Canadian North does not get a windfall off of no-show Medical patients, and under the contract could not charge any penalty, cancellation, rebooking, or no-show fees. Not being able to do this actually costs the airline substantially as there is a high number of noshows. FYI – also under the contract patients cannot be bumped for any reason.

  3. Posted by Is this on top of the GN funding? on

    Is this in addition to the $109 million + $22 million the GN gave them during covid?

  4. Posted by scams on

    Canadian North also received $25 million from the GN in “Covid-19 Financial Relief” in 2021-22.

  5. Posted by What on

    PJ, what is the GN plan to escape from this abusive relationship?

  6. Posted by 138,000,000 on

    The equivalent of about $3400 for every man woman and child in Nunavut! The nerve of this airline with its tin cup. The nerve of Quebec and NWT Inuit gouging Nunavummuit, and Inuit as well! WE NEED A PUBLIC INQUIRY

    • Posted by Devil’s Avocado on

      I think you mean an aviation grade aluminum cup.

    • Posted by Market size on

      Gouging by other groups? There has been many offers for one of the Nunavut Inuit organizations to invest but I would imagine they didn’t because airlines aren’t a great business. It’s nice to see a monopoly and and think wow they are taking it in. A monopoly over a population of 40000 is like just owning boardwalk

  7. Posted by Market size on

    It’s amazing to see all the experts commenting. You realize Nunavut has a population less than the size of some towns in the south that have no airports. The Baffin has 12 spread out over a huge area the cost to operate to move 18 people on a 3 hour flight to a community is very high

    All the Facebook critics like to post the price of a last minute ticket (usually one of the last seats on the plane). This model of prices rising as the date of travel get closers is industry standard.

    Go back to your 2018 lowest economy air fare that you use you your taxes. Ottawa to Iqaluit return of booked in advance would be about $900 currently. Which is less than 2018 this is made possible but the power the GN used with its buying power to lower the rate for individuals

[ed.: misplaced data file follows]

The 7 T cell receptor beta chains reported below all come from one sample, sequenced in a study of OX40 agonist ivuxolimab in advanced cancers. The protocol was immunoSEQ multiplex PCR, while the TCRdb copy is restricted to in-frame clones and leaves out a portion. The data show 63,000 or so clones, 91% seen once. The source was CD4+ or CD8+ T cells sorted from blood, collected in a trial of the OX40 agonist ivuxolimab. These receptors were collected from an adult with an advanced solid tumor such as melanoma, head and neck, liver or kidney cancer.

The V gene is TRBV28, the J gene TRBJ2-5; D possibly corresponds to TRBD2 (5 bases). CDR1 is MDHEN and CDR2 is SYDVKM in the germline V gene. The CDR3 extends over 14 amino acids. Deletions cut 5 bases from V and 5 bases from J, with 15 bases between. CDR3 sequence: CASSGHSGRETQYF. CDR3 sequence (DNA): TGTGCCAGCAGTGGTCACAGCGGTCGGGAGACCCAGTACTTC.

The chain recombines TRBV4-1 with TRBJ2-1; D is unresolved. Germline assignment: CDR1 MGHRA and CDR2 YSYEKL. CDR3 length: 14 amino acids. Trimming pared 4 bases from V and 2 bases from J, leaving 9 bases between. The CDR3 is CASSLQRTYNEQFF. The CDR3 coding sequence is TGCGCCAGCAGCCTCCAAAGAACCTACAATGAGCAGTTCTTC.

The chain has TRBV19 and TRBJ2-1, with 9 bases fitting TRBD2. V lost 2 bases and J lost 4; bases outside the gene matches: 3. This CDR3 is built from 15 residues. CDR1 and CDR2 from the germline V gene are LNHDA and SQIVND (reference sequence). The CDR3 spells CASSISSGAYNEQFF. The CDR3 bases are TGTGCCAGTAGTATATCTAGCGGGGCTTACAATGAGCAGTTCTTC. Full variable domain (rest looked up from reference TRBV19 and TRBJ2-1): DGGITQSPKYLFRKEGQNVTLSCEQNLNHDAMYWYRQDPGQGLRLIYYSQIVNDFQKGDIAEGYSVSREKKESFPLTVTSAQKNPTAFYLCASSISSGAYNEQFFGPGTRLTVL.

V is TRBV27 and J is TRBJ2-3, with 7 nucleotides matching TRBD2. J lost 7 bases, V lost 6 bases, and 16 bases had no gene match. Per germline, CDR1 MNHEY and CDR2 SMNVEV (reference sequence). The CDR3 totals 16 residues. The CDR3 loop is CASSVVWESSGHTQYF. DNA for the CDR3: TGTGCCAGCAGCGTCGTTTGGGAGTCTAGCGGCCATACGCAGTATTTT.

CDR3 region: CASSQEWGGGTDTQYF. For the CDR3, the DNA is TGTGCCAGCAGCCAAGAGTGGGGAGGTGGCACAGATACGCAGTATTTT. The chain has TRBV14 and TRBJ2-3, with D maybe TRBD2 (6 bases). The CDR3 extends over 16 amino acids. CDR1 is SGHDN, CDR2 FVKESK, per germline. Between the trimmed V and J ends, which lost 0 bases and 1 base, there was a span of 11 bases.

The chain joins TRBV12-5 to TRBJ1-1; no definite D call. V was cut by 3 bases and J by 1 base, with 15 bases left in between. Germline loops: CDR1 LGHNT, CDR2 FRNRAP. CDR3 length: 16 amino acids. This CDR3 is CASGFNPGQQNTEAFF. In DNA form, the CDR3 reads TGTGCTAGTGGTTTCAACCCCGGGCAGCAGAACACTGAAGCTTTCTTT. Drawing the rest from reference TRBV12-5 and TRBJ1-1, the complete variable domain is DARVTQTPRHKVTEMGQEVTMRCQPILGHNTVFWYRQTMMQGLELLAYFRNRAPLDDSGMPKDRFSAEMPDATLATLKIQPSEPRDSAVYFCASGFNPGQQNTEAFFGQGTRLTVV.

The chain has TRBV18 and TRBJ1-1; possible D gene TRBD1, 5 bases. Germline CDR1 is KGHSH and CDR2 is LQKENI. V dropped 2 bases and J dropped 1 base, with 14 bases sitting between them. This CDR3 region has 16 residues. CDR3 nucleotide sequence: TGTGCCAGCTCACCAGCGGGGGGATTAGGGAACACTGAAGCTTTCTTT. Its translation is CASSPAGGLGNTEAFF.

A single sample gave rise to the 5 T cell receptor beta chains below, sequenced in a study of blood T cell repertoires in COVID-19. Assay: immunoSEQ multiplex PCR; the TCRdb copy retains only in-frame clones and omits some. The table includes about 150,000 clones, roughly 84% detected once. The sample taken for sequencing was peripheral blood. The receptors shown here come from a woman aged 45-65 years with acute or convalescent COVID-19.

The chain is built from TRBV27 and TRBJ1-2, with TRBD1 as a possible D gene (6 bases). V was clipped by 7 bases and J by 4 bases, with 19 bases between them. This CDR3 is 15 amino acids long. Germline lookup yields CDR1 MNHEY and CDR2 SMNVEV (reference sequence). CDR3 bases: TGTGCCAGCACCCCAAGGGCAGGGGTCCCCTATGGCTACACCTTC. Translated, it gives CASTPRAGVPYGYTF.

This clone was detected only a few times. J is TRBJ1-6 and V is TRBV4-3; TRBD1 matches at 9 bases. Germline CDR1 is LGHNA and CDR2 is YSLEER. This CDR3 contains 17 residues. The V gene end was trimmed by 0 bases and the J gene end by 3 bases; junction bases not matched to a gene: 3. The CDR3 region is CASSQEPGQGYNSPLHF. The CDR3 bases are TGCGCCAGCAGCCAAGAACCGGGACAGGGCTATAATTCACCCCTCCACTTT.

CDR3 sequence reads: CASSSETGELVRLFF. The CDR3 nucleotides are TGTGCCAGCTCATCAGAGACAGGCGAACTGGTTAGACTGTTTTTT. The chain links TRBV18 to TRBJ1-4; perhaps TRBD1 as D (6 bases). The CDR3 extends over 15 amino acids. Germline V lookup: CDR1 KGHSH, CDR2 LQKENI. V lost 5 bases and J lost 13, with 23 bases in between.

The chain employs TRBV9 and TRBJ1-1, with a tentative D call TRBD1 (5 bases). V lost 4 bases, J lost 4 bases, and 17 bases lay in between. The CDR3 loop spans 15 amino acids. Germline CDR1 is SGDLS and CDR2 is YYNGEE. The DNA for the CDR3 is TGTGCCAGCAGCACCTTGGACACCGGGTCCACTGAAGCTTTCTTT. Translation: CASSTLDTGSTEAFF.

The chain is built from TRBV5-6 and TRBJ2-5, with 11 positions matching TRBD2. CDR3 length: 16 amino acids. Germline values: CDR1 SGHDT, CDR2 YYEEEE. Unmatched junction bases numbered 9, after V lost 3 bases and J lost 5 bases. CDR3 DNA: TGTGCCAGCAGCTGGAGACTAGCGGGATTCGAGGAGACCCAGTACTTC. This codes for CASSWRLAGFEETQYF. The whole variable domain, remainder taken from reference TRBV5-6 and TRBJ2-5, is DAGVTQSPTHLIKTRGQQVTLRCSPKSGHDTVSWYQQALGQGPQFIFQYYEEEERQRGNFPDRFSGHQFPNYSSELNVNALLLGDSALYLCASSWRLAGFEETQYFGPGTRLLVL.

• Posted by Northern Guy on

      Tickets to Ottawa during the height of the Christmas rush were $4,000 apiece and that was booking two weeks in advance. Canadian North is playing fast and loose with the rules set out for it by Feds and they need to be brought to task.

      • Posted by Market size on

        Of course for things like Christmas people book further in advance and those discounts seats would have been bought up and revenue management kicks in. That is an industry standard practice.

    • Posted by Punching Power on

      Yes and no other government is flying the amount of people in and out of Nunavut for things like medical travel, driving the volume up considerably. Not an expert but until i can read the books i don’t buy them crying poor.

  8. Posted by Eyes and ears on

    Here’s a question no one comment on on below of $138 million,

    What have NWT/Nunavik contributed besides Nunavut gave this $138 millions?,

    A leader just handed out as acted like a boss who has the power without asking what other two territories contributed,

    Questions needs answered from our NU Government.


  9. Posted by mik on

    how they got away with price fixing baffles me, they clearly were in talks when New airline was trying to operate in Iqaluit to Ottawa… but magically first air and caNADIAN north both has their seats priced at 250.

    Monopolies are major issue in the north.

    • Posted by Hermann on

      Agreed monopolies don’t work and are harmful

      Examples in NU

      – airlines
      – sealift
      – telecomms
      – groceries
      – housing

    • Posted by The Old Trapper on

      I can tell you for a fact that there was never any price fixing between First Air and Canadian North as that would be illegal. I can tell you that both companies used Airline Tariff Publishing Company to file their fares, and ATPCO has a program where you can monitor the competition, and this is done 3 times a day.

      If your competitor files a new seat sale at 08:00 am you could match their fare by noon. Aviation has always been price first, then schedule second, and service third. Neither carrier ever wanted to be more expensive than their competition.

  10. Posted by Shareholders on

    The ones who reaped the benefits were the shareholders. Heck even northmart paid covid pay to staff that worked during the work from home phases. Canadian did not do that for their staff who were more at risk then anyone. Makivik gets the big bonuses, so ask them where they spent their covid pay

  11. Posted by Flyer on

    This really doesn’t look good on Makivvik Corp. president Pita Aatami!